Central and South America

A new study by the World Bank examines the benefits for policies addressing clean transportation, energy efficiency in industry, and energy efficiency in buildings in five countries and the European Union.
Jun 26, 2014   The World Bank
USA Today reports that efforts to increase cycling in Mexico City have succeeded in getting middle and upper-class residents on two wheels.
Oct 31, 2011   USA Today
Brazil, Venezuela and Columbia have all hired a curious sort of police force to encourage pedestrians and drivers to follow the rules -- mimes, who hang out at busy intersections and make fun of bad behavior.
Oct 28, 2011   Time
The City of Rio de Janeiro announced the winner of its design contest for the 2016 Olympic Park. Contestants also designed a master-planned, mixed-use neighborhood to take over the space post-Olympics.
Oct 27, 2011   2016 Olympic Park Competition
Stación-ARquitectura Arquitectos has designed a modular home to house poor families in Monterrey, Mexico.
Oct 23, 2011   Inhabitat
The Big Worm is a 2.2 mile elevated highway carving its way through South America's biggest city, carrying 80,000 vehicles a day past the bedroom windows of once elegant art deco apartment buildings.
Oct 17, 2011   The Washington Post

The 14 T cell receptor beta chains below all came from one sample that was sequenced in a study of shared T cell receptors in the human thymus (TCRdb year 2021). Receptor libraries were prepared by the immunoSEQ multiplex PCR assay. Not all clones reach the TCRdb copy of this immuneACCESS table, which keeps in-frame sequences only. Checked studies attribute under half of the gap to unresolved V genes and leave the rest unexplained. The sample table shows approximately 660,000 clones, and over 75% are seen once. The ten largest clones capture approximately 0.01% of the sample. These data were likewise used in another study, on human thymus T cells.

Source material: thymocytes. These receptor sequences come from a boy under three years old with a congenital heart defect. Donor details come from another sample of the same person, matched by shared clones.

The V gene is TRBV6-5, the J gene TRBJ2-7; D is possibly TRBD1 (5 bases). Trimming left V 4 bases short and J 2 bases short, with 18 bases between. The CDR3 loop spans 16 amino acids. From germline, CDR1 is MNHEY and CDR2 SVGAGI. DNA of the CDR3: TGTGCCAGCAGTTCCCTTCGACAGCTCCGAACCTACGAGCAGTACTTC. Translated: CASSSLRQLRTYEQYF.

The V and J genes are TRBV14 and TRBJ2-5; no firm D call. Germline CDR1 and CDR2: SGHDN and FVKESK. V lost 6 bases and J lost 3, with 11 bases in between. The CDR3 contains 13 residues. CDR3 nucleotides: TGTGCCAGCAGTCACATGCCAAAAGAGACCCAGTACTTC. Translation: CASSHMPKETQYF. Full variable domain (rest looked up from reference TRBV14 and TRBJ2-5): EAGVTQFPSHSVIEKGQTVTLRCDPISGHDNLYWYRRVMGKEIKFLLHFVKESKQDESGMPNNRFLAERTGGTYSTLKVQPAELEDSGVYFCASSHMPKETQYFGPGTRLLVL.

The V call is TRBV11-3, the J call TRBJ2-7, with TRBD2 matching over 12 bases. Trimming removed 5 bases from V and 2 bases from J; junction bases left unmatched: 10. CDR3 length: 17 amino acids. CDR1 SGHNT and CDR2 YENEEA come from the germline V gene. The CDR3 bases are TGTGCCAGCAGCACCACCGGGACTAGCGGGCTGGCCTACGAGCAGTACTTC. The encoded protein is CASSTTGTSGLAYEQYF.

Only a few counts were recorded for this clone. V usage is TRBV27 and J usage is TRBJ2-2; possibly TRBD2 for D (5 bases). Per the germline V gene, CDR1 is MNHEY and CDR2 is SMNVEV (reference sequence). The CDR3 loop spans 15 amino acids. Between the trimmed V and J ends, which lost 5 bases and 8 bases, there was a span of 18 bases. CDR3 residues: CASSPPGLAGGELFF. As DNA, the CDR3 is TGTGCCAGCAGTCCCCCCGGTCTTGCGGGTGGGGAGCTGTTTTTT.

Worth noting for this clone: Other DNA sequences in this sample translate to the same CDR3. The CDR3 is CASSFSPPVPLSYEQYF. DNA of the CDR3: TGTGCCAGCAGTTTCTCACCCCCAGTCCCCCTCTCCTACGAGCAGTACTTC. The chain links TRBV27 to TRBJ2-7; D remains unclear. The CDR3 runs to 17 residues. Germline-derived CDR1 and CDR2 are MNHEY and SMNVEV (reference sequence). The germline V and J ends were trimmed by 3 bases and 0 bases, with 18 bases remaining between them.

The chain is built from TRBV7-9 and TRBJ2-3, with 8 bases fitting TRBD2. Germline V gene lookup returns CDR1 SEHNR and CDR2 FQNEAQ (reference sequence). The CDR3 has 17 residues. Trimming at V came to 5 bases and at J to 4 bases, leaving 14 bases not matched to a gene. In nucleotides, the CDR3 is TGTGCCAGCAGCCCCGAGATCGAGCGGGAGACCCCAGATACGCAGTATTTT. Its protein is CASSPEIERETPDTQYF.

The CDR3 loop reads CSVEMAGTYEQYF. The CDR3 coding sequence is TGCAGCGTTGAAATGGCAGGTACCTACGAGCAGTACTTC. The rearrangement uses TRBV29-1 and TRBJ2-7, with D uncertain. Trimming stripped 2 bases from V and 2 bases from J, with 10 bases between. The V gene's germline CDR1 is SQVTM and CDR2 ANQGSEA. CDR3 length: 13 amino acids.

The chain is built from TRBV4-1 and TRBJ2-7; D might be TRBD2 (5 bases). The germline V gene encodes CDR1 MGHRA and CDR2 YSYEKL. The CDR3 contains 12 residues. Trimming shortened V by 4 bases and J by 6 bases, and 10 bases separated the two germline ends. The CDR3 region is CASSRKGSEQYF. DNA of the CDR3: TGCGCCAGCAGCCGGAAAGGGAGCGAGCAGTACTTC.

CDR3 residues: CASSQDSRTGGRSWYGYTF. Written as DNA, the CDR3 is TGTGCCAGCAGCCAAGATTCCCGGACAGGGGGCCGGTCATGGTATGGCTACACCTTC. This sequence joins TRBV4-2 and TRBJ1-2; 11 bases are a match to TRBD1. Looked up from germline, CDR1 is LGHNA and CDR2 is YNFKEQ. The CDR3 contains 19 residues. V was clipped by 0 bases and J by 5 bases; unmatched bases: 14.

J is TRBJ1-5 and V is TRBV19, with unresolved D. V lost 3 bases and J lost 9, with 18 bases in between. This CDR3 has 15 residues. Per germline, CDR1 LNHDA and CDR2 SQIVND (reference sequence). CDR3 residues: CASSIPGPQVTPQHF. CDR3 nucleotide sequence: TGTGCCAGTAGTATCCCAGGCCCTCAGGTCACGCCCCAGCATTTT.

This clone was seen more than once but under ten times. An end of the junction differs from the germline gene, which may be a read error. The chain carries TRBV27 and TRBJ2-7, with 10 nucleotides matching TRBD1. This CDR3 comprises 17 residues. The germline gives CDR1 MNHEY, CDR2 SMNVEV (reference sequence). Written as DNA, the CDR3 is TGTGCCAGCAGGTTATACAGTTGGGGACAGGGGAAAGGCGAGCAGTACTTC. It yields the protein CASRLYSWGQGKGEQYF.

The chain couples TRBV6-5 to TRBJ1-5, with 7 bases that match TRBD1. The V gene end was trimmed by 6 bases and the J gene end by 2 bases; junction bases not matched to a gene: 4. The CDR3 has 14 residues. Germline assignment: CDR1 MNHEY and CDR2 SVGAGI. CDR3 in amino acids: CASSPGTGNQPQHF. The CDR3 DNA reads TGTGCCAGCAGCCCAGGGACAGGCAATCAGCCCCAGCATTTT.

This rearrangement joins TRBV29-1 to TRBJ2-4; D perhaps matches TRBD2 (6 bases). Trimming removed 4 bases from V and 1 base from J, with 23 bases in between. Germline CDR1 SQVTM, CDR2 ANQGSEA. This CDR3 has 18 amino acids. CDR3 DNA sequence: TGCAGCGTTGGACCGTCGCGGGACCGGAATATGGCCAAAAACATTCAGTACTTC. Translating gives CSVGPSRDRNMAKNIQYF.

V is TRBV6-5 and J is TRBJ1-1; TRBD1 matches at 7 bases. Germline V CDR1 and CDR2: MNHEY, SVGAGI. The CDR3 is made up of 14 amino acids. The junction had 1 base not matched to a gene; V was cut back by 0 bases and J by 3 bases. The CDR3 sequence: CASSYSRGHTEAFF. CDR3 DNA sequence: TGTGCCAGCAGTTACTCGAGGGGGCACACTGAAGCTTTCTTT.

In the dense center of Mexico City, an architect has proposed a 65-story building - straight down.
Oct 16, 2011   The Mail Online
At least, according to the city's urban planners. The two-mile elevated highway is a hindrance, reports Juan Forero, to the city's modernization.
Oct 14, 2011   The Washington Post
Brazil's economic boom has revitalized the five-block Rua Augusta and turned it into a "cultural blast furnace," writes Vincent Bevins for the Los Angeles Times.
Oct 5, 2011   Los Angeles Times
New technology is allowing massive investment in oil drilling in North and South America, from Canada to Argentina. This article centers on the investment in the region's two largest economies, U.S. and Brazil, and its effect on energy geopolitics.
Sep 27, 2011   The New York Times - Americas
The nonprofit Hug It Forward is helping Guatemalan neighborhoods build schools at less than $10,000 by making them out of plastic bottles, writes Zak Stone for GOOD.
Sep 21, 2011   GOOD Magazine